Abstract

Photomultiplier collection efficiency, F, is a fundamental, but difficult, parameter to measure with certainty. A method for its determination, based on the gain of the first dynode, has been devised and applied to two different types of photomultiplier. The measurements are substantially free from the sources of error, which have compromised previously reported results by other authors. F may be determined by the proposed method with an accuracy of better than ±3% for any photomultiplier tube with sufficient gain to uncover its single electron response.

© 2010 Optical Society of America

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References

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  1. A. G. Wright, “Absolute calibration of photomultiplier based detectors--difficulties and uncertainties,” Nucl. Instrum. Meth. A 433, 507-512 (1999).
    [CrossRef]
  2. R. Foord, R. Jones, C. J. Oliver, and E. R. Pike, “Use of photomultiplier tubes for photon counting,” Appl. Opt. 8, 1975-1989(1969).
    [CrossRef] [PubMed]
  3. R. S. Lakes and S. K. Poultney, “Direct measurement of the quantum counting efficiency of RCA C31000E/F photomultipliers at 6328 Å,” Appl. Opt. 10, 797-800 (1971).
    [CrossRef] [PubMed]
  4. P. B. Coates, “Photomultiplier collection efficiencies and nonpoissonian pulse height distributions,” J. Phys. D 6, 153-163 (1973).
    [CrossRef]
  5. N. P. Fox, “Trap detectors and their properties,” Metrologia 28, 197-202 (1991).
    [CrossRef]
  6. A. A. Malygin, A. N. Penin, and A. V. Sergienko, “Absolute calibration of the sensitivity of photodectors using a biphotonic field,” JETP Lett. 33, 477-480 (1981).
  7. A. L. Migdall, R. U. Datla, A. Sergienko, J. S. Orszak, and Y. H. Shih, “Absolute detector quantum-efficiency measurements using correlated photons,” Metrologia 32, 479-483 (1995).
    [CrossRef]
  8. A. T. Young and R. E. Schild, “Phototelectron collection efficiency in photomultipliers,” Appl. Opt. 10, 1668-1672 (1971).
    [CrossRef] [PubMed]
  9. A. G. Wright, “Determination of the multiplier gain of a photomultiplier,” J. Phys. E 14, 851-855 (1981).
    [CrossRef]

1999 (1)

A. G. Wright, “Absolute calibration of photomultiplier based detectors--difficulties and uncertainties,” Nucl. Instrum. Meth. A 433, 507-512 (1999).
[CrossRef]

1995 (1)

A. L. Migdall, R. U. Datla, A. Sergienko, J. S. Orszak, and Y. H. Shih, “Absolute detector quantum-efficiency measurements using correlated photons,” Metrologia 32, 479-483 (1995).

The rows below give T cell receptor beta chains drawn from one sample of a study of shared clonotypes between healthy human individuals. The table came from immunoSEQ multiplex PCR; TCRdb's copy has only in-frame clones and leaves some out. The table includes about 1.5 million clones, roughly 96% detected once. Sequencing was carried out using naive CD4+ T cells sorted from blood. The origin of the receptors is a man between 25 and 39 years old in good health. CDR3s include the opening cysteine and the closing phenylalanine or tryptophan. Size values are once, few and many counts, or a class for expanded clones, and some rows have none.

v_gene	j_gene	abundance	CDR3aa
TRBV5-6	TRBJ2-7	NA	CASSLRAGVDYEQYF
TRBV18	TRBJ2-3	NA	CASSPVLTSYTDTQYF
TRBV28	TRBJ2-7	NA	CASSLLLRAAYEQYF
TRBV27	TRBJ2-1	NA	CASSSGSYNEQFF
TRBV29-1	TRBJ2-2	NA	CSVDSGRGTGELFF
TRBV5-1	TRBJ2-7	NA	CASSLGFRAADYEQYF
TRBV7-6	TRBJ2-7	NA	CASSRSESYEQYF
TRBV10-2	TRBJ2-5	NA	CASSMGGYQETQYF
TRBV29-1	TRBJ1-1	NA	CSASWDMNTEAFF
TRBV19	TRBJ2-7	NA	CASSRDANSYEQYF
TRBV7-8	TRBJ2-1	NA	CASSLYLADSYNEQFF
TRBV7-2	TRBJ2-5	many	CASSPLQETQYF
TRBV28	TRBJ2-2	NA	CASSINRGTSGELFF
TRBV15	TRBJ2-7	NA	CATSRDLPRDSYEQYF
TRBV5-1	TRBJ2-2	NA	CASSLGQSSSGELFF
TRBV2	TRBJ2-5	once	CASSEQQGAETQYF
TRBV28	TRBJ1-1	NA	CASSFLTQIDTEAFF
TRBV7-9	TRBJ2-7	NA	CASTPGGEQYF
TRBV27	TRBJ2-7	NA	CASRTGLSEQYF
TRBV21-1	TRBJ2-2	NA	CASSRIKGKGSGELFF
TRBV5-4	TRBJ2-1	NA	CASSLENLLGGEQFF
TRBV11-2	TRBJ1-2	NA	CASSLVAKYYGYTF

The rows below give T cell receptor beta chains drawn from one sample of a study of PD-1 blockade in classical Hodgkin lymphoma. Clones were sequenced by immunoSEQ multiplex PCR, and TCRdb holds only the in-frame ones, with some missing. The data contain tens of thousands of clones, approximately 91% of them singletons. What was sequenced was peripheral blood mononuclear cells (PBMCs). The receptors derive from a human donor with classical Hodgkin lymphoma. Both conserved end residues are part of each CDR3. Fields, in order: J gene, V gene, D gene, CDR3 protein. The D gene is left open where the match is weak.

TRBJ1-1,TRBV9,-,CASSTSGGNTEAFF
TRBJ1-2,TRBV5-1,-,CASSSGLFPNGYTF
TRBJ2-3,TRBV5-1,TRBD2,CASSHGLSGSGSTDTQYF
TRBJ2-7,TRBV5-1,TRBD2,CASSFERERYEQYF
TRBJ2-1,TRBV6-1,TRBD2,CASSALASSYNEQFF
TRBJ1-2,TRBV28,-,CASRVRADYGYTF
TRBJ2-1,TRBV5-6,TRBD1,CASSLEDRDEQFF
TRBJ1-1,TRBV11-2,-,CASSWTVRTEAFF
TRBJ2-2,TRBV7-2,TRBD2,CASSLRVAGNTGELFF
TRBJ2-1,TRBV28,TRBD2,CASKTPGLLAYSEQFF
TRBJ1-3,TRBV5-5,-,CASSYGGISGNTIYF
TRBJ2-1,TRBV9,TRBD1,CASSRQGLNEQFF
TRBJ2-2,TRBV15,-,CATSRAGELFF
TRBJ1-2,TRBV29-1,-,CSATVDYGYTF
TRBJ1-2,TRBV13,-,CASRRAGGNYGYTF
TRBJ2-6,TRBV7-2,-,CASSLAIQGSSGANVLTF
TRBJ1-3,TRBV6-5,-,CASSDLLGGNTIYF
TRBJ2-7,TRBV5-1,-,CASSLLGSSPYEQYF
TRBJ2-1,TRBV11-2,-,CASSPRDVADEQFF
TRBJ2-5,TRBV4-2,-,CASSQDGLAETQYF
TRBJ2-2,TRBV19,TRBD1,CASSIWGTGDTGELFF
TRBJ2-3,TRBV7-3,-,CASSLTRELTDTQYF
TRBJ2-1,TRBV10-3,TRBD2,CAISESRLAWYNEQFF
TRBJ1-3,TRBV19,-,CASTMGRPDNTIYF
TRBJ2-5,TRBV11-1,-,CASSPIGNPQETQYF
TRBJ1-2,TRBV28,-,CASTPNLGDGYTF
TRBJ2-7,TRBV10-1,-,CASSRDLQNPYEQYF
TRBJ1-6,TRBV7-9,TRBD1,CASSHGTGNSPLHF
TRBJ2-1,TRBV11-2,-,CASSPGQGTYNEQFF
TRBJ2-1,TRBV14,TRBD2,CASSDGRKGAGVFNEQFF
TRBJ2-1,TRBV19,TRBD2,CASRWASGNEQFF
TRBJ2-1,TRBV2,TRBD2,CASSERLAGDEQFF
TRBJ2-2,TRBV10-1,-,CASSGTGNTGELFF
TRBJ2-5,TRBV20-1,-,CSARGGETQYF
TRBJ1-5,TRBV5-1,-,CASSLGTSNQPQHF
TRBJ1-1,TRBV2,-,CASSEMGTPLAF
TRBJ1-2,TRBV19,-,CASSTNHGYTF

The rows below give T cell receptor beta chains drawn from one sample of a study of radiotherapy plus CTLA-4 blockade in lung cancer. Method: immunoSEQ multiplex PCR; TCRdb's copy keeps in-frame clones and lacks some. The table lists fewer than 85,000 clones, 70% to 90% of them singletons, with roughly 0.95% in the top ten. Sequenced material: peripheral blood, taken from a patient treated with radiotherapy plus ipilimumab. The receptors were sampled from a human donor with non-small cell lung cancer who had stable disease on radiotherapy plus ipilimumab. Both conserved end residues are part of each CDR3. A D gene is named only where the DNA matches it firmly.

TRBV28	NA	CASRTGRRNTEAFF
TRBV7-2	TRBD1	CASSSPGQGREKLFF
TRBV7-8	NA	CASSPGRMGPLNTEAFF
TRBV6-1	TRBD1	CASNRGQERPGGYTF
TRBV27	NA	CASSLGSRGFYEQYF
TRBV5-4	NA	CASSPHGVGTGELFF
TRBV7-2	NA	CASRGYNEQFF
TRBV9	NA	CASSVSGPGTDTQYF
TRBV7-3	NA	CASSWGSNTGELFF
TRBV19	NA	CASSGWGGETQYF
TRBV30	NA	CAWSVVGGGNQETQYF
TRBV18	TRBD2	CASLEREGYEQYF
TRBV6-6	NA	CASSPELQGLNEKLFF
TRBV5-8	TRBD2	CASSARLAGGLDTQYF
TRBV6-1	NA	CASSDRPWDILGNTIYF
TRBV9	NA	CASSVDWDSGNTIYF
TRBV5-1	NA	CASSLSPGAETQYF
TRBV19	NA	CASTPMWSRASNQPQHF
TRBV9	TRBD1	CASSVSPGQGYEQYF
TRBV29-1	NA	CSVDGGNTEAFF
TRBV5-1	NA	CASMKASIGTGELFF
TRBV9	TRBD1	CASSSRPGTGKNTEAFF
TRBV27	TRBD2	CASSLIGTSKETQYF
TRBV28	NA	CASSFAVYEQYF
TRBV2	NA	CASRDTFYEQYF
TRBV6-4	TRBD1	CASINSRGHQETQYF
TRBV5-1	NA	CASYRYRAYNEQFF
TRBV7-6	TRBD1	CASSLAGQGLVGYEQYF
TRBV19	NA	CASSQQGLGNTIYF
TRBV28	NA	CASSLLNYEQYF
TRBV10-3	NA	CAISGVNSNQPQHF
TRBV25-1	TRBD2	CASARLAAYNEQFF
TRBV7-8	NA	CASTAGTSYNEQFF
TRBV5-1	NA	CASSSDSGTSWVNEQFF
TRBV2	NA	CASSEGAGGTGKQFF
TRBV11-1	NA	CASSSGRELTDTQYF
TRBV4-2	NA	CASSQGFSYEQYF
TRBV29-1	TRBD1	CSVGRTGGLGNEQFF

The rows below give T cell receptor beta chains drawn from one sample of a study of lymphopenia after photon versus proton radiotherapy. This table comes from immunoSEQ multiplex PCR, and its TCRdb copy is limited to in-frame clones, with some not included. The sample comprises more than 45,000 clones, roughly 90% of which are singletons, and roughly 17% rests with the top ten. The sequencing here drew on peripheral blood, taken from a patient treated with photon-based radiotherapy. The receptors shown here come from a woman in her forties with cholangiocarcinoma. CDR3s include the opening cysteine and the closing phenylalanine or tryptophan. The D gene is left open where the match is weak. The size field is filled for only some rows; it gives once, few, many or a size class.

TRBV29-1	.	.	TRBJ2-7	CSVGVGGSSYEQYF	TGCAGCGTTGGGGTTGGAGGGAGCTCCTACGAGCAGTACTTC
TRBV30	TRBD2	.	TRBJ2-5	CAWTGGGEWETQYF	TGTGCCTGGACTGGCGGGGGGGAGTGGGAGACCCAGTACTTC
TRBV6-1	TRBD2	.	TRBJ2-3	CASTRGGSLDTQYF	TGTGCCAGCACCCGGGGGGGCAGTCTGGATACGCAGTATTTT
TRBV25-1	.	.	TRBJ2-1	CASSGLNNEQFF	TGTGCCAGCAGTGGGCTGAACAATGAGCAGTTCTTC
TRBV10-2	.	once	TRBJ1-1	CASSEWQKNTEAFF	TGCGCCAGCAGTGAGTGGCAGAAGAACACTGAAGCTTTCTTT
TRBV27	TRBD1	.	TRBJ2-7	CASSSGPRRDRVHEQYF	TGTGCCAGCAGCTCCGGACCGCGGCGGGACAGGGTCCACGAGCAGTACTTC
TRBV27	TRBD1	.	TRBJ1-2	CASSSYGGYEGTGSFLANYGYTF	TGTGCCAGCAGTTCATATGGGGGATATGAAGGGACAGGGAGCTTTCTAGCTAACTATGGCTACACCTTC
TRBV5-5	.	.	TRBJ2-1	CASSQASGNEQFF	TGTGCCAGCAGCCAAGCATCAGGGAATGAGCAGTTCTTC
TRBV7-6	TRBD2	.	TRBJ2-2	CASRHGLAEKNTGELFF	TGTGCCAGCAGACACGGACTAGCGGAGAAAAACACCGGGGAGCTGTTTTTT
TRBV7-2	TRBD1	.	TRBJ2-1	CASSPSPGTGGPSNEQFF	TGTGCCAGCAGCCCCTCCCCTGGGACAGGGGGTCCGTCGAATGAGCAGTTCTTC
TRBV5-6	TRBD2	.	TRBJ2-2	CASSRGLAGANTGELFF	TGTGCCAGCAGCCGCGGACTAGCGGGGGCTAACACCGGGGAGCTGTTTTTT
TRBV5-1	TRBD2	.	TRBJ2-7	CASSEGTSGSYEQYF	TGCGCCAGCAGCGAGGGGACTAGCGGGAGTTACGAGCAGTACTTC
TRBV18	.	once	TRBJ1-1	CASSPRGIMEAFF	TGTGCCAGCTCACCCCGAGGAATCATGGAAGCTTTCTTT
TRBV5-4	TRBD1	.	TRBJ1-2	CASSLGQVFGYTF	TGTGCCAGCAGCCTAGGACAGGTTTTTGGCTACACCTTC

[CrossRef]

1991 (1)

N. P. Fox, “Trap detectors and their properties,” Metrologia 28, 197-202 (1991).
[CrossRef]

1981 (2)

A. A. Malygin, A. N. Penin, and A. V. Sergienko, “Absolute calibration of the sensitivity of photodectors using a biphotonic field,” JETP Lett. 33, 477-480 (1981).

A. G. Wright, “Determination of the multiplier gain of a photomultiplier,” J. Phys. E 14, 851-855 (1981).
[CrossRef]

1973 (1)

P. B. Coates, “Photomultiplier collection efficiencies and nonpoissonian pulse height distributions,” J. Phys. D 6, 153-163 (1973).
[CrossRef]

1971 (2)

1969 (1)

Coates, P. B.

P. B. Coates, “Photomultiplier collection efficiencies and nonpoissonian pulse height distributions,” J. Phys. D 6, 153-163 (1973).
[CrossRef]

Datla, R. U.

A. L. Migdall, R. U. Datla, A. Sergienko, J. S. Orszak, and Y. H. Shih, “Absolute detector quantum-efficiency measurements using correlated photons,” Metrologia 32, 479-483 (1995).
[CrossRef]

Foord, R.

Fox, N. P.

N. P. Fox, “Trap detectors and their properties,” Metrologia 28, 197-202 (1991).
[CrossRef]

Jones, R.

Lakes, R. S.

Malygin, A. A.

A. A. Malygin, A. N. Penin, and A. V. Sergienko, “Absolute calibration of the sensitivity of photodectors using a biphotonic field,” JETP Lett. 33, 477-480 (1981).

Migdall, A. L.

A. L. Migdall, R. U. Datla, A. Sergienko, J. S. Orszak, and Y. H. Shih, “Absolute detector quantum-efficiency measurements using correlated photons,” Metrologia 32, 479-483 (1995).
[CrossRef]

Oliver, C. J.

Orszak, J. S.

A. L. Migdall, R. U. Datla, A. Sergienko, J. S. Orszak, and Y. H. Shih, “Absolute detector quantum-efficiency measurements using correlated photons,” Metrologia 32, 479-483 (1995).
[CrossRef]

Penin, A. N.

A. A. Malygin, A. N. Penin, and A. V. Sergienko, “Absolute calibration of the sensitivity of photodectors using a biphotonic field,” JETP Lett. 33, 477-480 (1981).

Pike, E. R.

Poultney, S. K.

Schild, R. E.

Sergienko, A.

A. L. Migdall, R. U. Datla, A. Sergienko, J. S. Orszak, and Y. H. Shih, “Absolute detector quantum-efficiency measurements using correlated photons,” Metrologia 32, 479-483 (1995).
[CrossRef]

Sergienko, A. V.

A. A. Malygin, A. N. Penin, and A. V. Sergienko, “Absolute calibration of the sensitivity of photodectors using a biphotonic field,” JETP Lett. 33, 477-480 (1981).

Shih, Y. H.